A quarter of CEOs who have experienced a business failure cited lack of leadership and management; and lack of planning and execution as the key reasons leading to failure.
The findings come from the Australian Centre for Business Growth, which asked 650 CEOs of medium and small companies in a four-year longitudinal study if they had ever been part of a company that failed, or if a business of their own business had failed.
While the 134 CEOs who responded yes gave over 250 reasons as to why the businesses had failed, there were some common threads.
Dr Jana Matthews, director of the Australian Centre for Business Growth, said a common issue was CEOs not understanding their roles and responsibilities as company leaders.
According to Matthews, too many Australian companies are failing because founders or CEOs “simply do not understand their job” and “don’t know what to do, when, or why”.
“Leaders need to plan and set the company’s direction, communicate, build an executive team, create a high-performance culture of execution, manage and optimise corporate resources, including employees and financial resources, customers, suppliers, vendors, advisors, and financiers,” she said.
“They need to ensure good governance and alignment, and create a learning organisation, and when these leaders do not understand or fulfil such responsibilities, companies fail to grow, and sometimes fail completely.”
Beyond lack of leadership and management, inadequate market research, marketing, and sales were cited as a key reason by 17 per cent of respondents, while 14 per cent highlighted poor financial management.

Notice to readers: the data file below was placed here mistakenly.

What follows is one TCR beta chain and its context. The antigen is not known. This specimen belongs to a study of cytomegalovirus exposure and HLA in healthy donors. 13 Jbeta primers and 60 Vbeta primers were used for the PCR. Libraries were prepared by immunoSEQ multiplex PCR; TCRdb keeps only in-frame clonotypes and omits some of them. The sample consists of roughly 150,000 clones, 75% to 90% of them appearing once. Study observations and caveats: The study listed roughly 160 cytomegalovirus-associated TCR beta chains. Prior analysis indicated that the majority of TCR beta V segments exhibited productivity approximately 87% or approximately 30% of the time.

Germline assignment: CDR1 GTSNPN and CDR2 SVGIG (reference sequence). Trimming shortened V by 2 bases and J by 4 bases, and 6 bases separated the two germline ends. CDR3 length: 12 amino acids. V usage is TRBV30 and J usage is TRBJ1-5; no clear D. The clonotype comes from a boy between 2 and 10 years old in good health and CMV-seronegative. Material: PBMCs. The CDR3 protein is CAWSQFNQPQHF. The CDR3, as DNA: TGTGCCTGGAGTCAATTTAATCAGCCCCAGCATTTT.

Thirteen per cent of respondents stated that the business didn’t anticipate the impact of external factors and had no plan in place to mitigate risks, and in turn was blindsided by issues such as fire, drought, interest rate changes, regulations, and global trends.
Just over 10 per cent of respondents cited poor governance structures and problems with partners or family members as a reason behind the failure of a business.
Problems with the product or service being sold by the business were highlighted by seven per cent of respondents, while six per cent cited poor people management as a factor.
The study from the Australian Centre for Business Growth is the latest to examine the reasons behind the success and failure of Australian business leaders.
A study released in September by Korn Ferry and the Australian Institute of Company Directors (AICD), Australian Women CEOs Speak, examined the careers of current and recent women CEOs in Australia to highlight the shared factors to success.
The report determined 10 drivers of Australian women CEOs, including nimble and collaborative leadership; motivation; confidence and self-doubt; and higher education.